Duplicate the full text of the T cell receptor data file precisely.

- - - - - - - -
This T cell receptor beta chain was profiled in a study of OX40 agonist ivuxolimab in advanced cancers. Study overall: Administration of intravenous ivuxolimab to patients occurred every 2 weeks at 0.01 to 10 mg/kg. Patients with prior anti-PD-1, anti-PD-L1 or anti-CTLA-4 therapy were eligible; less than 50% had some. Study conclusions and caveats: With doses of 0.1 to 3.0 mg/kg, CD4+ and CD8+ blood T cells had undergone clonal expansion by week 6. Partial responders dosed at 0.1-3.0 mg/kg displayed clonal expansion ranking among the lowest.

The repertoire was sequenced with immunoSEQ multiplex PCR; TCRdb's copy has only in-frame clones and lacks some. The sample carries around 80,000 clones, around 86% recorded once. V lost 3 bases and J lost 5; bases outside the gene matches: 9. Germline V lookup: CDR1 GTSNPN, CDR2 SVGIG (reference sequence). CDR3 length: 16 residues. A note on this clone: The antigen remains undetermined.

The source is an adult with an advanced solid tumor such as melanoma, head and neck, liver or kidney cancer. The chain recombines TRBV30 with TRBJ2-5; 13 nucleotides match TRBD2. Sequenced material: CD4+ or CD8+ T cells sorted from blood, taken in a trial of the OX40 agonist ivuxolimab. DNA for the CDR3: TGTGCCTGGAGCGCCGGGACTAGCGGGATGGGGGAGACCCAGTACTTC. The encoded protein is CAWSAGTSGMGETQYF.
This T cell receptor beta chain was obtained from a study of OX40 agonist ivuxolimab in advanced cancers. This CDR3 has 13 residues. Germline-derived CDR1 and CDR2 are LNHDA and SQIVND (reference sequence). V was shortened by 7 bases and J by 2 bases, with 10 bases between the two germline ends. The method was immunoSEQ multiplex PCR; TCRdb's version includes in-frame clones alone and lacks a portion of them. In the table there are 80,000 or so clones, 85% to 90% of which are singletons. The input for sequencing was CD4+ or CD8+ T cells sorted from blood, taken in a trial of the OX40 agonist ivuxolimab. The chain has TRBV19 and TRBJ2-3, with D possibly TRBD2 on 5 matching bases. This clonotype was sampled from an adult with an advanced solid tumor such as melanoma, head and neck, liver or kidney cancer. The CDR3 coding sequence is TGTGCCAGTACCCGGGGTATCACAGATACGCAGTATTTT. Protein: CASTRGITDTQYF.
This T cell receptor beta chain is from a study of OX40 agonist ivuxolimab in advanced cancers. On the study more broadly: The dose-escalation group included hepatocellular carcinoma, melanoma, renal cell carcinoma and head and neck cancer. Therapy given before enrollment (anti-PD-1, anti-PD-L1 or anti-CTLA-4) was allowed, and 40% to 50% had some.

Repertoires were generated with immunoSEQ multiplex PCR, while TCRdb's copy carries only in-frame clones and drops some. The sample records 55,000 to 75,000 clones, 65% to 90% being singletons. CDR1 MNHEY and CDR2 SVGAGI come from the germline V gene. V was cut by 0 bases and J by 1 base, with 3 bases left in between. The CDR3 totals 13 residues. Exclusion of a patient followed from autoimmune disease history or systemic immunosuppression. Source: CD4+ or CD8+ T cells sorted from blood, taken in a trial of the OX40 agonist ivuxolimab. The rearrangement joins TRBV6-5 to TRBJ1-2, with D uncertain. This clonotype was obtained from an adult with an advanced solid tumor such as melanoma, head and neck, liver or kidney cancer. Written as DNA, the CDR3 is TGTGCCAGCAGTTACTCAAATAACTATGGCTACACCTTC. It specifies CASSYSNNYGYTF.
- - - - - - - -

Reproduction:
This T cell receptor beta chain was profiled in a study of OX40 agonist ivuxolimab in advanced cancers. Study overall: Administration of intravenous ivuxolimab to patients occurred every 2 weeks at 0.01 to 10 mg/kg. Patients with prior anti-PD-1, anti-PD-L1 or anti-CTLA-4 therapy were eligible; less than 50% had some. Study conclusions and caveats: With doses of 0.1 to 3.0 mg/kg, CD4+ and CD8+ blood T cells had undergone clonal expansion by week 6. Partial responders dosed at 0.1-3.0 mg/kg displayed clonal expansion ranking among the lowest.

The repertoire was sequenced with immunoSEQ multiplex PCR; TCRdb's copy has only in-frame clones and lacks some. The sample carries around 80,000 clones, around 86% recorded once. V lost 3 bases and J lost 5; bases outside the gene matches: 9. Germline V lookup: CDR1 GTSNPN, CDR2 SVGIG (reference sequence). CDR3 length: 16 residues. A note on this clone: The antigen remains undetermined.

The source is an adult with an advanced solid tumor such as melanoma, head and neck, liver or kidney cancer. The chain recombines TRBV30 with TRBJ2-5; 13 nucleotides match TRBD2. Sequenced material: CD4+ or CD8+ T cells sorted from blood, taken in a trial of the OX40 agonist ivuxolimab. DNA for the CDR3: TGTGCCTGGAGCGCCGGGACTAGCGGGATGGGGGAGACCCAGTACTTC. The encoded protein is CAWSAGTSGMGETQYF.
This T cell receptor beta chain was obtained from a study of OX40 agonist ivuxolimab in advanced cancers. This CDR3 has 13 residues. Germline-derived CDR1 and CDR2 are LNHDA and SQIVND (reference sequence). V was shortened by 7 bases and J by 2 bases, with 10 bases between the two germline ends. The method was immunoSEQ multiplex PCR; TCRdb's version includes in-frame clones alone and lacks a portion of them. In the table there are 80,000 or so clones, 85% to 90% of which are singletons. The input for sequencing was CD4+ or CD8+ T cells sorted from blood, taken in a trial of the OX40 agonist ivuxolimab. The chain has TRBV19 and TRBJ2-3, with D possibly TRBD2 on 5 matching bases. This clonotype was sampled from an adult with an advanced solid tumor such as melanoma, head and neck, liver or kidney cancer. The CDR3 coding sequence is TGTGCCAGTACCCGGGGTATCACAGATACGCAGTATTTT. Protein: CASTRGITDTQYF.
This T cell receptor beta chain is from a study of OX40 agonist ivuxolimab in advanced cancers. On the study more broadly: The dose-escalation group included hepatocellular carcinoma, melanoma, renal cell carcinoma and head and neck cancer. Therapy given before enrollment (anti-PD-1, anti-PD-L1 or anti-CTLA-4) was allowed, and 40% to 50% had some.

Repertoires were generated with immunoSEQ multiplex PCR, while TCRdb's copy carries only in-frame clones and drops some. The sample records 55,000 to 75,000 clones, 65% to 90% being singletons. CDR1 MNHEY and CDR2 SVGAGI come from the germline V gene. V was cut by 0 bases and J by 1 base, with 3 bases left in between. The CDR3 totals 13 residues. Exclusion of a patient followed from autoimmune disease history or systemic immunosuppression. Source: CD4+ or CD8+ T cells sorted from blood, taken in a trial of the OX40 agonist ivuxolimab. The rearrangement joins TRBV6-5 to TRBJ1-2, with D uncertain. This clonotype was obtained from an adult with an advanced solid tumor such as melanoma, head and neck, liver or kidney cancer. Written as DNA, the CDR3 is TGTGCCAGCAGTTACTCAAATAACTATGGCTACACCTTC. It specifies CASSYSNNYGYTF.